Bad Brushing Habits
Maintaining good oral hygiene cannot be accomplished with just brushing alone. Often people are causing harm to their teeth and gums due to poor brushing habits. While it may seem that simply brushing your teeth will keep your mouth healthy, this is not always the case. Take a look at the list below to see if you’ve been practicing bad brushing habits.
You Brush Too Hard
Plaque is actually a soft, loose substance which means it’s easier to remove than you may think. Because brushing too hard can cause damage to your teeth and gums, it’s better to gently massage your teeth with your toothbrush. Continually brushing your teeth with too much force can lead to scratches on the gums and even infection.
You Keep Your Toothbrush For Too Long
Toothbrushes have an expiration date, much like the food we eat. The expiration date per toothbrush is about 3 months. The American Dental Association (ADA) recommends that you change your toothbrush with each new season. It’s necessary to change your toothbrush regularly to keep up your oral hygiene. Toothbrushes accumulate germs over time and after extended use, the bristles become bent, frayed, or broken. Using an old toothbrush can actually create more plaque and may also damage the gums.
You’re Not Brushing Long Enough
The average American brushes their teeth for only 45 seconds. This is less than half the recommended amount of time of 2 minutes. When you brush too quickly you miss germs, plaque, and food in your teeth. And the fluoride in your toothpaste doesn’t have enough time to fully work if you’re not brushing for long enough. Try playing a song that’s around 2-3 minutes long while you brush to help keep track of your brush time.
You Brush Too Soon After a Meal
Brushing your teeth directly after each meal can actually be causing harm to your teeth and gums. While brushing after a meal is recommended, brushing too soon after a meal can be counterproductive. The acidity from food lingers in our mouths after we eat. Brushing immediately after eating can push the acids into sensitive parts of your tooth which can lead to enamel erosion and sensitive teeth. The suggested amount of time to wait before brushing your teeth after eating is 30 minutes. Waiting 30 minutes to brush will allow the saliva to neutralize and break down the acids in your mouth before they get worked into your teeth. If you must brush immediately after a meal, rinse your mouth out with plenty of water before-hand.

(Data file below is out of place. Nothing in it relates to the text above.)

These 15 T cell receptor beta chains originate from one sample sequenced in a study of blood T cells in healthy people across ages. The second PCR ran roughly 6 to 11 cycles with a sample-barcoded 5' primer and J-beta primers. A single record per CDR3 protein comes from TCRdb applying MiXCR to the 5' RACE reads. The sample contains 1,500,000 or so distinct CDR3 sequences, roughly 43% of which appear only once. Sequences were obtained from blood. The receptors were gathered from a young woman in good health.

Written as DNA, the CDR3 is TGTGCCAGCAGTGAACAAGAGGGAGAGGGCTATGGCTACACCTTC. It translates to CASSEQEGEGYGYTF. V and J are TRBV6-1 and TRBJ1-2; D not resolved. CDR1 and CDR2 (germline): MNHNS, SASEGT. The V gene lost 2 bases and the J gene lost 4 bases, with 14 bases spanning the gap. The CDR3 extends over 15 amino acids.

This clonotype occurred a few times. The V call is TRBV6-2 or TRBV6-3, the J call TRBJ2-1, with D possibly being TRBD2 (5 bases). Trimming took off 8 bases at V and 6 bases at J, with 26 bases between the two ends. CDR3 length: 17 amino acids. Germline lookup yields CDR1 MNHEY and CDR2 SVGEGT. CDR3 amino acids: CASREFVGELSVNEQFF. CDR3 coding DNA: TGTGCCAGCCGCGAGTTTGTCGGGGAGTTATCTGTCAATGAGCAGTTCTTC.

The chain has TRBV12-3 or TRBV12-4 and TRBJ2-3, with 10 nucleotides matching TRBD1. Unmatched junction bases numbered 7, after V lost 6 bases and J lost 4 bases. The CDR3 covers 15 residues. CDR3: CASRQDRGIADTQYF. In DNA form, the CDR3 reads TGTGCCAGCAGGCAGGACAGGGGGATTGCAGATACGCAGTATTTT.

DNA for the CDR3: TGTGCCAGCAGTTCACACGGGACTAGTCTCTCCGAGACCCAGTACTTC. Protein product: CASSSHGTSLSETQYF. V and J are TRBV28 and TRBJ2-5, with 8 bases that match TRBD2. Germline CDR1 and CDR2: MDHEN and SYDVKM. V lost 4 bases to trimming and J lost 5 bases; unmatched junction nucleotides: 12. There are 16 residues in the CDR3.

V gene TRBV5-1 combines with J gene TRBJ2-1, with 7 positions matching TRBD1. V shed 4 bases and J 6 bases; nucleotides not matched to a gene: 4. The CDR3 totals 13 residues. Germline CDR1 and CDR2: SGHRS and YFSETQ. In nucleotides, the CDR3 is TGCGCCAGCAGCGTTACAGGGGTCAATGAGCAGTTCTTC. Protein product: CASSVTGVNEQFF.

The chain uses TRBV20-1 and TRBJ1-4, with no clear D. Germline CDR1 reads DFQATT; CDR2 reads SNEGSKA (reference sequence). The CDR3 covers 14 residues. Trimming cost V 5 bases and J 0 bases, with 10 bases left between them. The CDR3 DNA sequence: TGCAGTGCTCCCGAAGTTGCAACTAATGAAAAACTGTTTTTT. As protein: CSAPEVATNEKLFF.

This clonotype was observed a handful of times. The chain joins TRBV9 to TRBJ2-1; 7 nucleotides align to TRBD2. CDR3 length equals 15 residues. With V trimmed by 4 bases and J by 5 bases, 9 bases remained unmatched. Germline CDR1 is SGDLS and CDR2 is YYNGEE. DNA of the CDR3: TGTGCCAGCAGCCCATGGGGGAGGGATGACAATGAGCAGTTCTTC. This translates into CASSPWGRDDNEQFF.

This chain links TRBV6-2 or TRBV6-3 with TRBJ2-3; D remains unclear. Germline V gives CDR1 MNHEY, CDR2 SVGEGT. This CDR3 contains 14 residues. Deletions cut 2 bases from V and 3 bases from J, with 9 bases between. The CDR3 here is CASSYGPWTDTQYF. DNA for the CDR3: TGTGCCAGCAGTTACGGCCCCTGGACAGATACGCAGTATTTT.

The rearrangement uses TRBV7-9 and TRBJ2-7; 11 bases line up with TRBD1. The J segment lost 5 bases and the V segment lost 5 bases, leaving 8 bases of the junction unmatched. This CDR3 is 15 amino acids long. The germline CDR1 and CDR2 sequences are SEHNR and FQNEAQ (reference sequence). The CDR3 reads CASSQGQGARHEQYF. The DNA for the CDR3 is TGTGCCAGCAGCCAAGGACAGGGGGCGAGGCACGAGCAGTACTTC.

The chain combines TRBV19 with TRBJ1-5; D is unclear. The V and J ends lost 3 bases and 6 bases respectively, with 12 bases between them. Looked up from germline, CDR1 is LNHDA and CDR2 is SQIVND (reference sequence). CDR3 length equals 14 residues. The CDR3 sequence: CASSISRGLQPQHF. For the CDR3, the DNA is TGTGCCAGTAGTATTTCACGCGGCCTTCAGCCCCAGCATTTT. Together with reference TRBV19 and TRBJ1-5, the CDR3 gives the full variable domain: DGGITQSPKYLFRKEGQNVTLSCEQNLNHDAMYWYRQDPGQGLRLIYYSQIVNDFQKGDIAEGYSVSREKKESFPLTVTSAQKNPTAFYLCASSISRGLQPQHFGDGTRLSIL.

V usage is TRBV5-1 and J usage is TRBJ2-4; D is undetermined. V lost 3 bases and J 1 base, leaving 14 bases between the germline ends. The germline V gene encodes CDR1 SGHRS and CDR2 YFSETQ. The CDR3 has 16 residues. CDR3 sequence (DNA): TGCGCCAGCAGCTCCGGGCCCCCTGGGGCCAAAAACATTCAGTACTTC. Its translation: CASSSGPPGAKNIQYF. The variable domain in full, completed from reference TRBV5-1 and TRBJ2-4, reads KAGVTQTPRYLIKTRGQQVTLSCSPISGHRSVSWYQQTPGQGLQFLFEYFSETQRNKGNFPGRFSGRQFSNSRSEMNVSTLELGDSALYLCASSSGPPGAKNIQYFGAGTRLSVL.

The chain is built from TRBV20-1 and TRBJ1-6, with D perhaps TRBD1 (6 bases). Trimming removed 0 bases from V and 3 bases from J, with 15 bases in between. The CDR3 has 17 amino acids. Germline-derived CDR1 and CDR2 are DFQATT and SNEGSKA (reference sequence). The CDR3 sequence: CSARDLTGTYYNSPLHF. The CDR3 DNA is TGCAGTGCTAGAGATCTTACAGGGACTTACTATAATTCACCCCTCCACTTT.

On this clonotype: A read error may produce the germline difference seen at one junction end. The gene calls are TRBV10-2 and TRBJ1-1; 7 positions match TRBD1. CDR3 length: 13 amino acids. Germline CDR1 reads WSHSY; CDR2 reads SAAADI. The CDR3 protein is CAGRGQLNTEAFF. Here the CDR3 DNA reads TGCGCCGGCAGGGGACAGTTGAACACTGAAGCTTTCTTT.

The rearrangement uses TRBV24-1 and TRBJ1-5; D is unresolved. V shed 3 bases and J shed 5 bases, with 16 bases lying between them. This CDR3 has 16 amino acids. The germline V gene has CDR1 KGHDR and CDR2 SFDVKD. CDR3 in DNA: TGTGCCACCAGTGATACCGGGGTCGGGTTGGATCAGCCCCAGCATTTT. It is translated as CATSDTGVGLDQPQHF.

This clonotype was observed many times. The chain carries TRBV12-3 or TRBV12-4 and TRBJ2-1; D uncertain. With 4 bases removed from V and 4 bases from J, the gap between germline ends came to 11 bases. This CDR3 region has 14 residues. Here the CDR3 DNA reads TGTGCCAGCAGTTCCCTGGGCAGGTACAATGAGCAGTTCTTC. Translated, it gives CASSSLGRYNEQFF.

You Neglect Your Gums and Tongue
You may think that brushing your teeth automatically means your gums are being cleaned too, but sadly, this isn’t true. Not cleaning your gums can lead to periodontal disease (gum disease). To ensure that your gums stay healthy you must clean them independently of your teeth.
You must also make sure to brush your tongue each time you brush your teeth. Bacteria lingers all over the mouth, including your tongue. Brushing your tongue will help alleviate bad breath and will reduce the number of bacteria in your mouth.
You’re Using the Wrong Toothbrush
Everyone is different, especially when it comes to the type of toothbrush they use. Hard bristled toothbrushes might seem like a good brush because the bristles are strong and will remove plaque and other gunk easier. This is often not true. Hard bristled toothbrushes are notorious for causing damage to teeth and gums such as weakening enamel and creating a receding gum line. Soft-bristled toothbrushes are highly recommended because they’re less abrasive and cause less damage. Some opt for electric toothbrushes over manual ones because they make teeth cleaning easy, but it’s important to look into which kind is best to use as they can be harmful to sensitive gums and teeth as well. If you’re unsure of which toothbrush is best for you, contact your dentist.
You’re Storing Your Toothbrush Improperly
Just as it’s important to keep your teeth clean and healthy, it’s critical that you keep your toothbrush clean too. Don’t keep toothbrushes laying on the sink, in a travel container, or upside down in your toothbrush holder. All of these bad brushing habits keep your toothbrush consistently wet or moist, which can result in mold growing on your toothbrush. The best way to store your toothbrush is up-right in a toothbrush holder or cup. This allows the bristles to dry which will keep them from getting moldy. It’s also very important to keep toothbrushes far away from the toilet (and make sure when you flush that the toilet seat is down first.)
Connect With Well Beyond Dental
Contact our Reno NV office to set up an appointment today for either specialized or general dentistry services! Well Beyond Dental is a Reno family dentistry that combines knowledge and experience from across multiple practices to create the most knowledgeable team of dentists and staff. We specialize in going the extra step to make sure your smile and your health is the best it can be.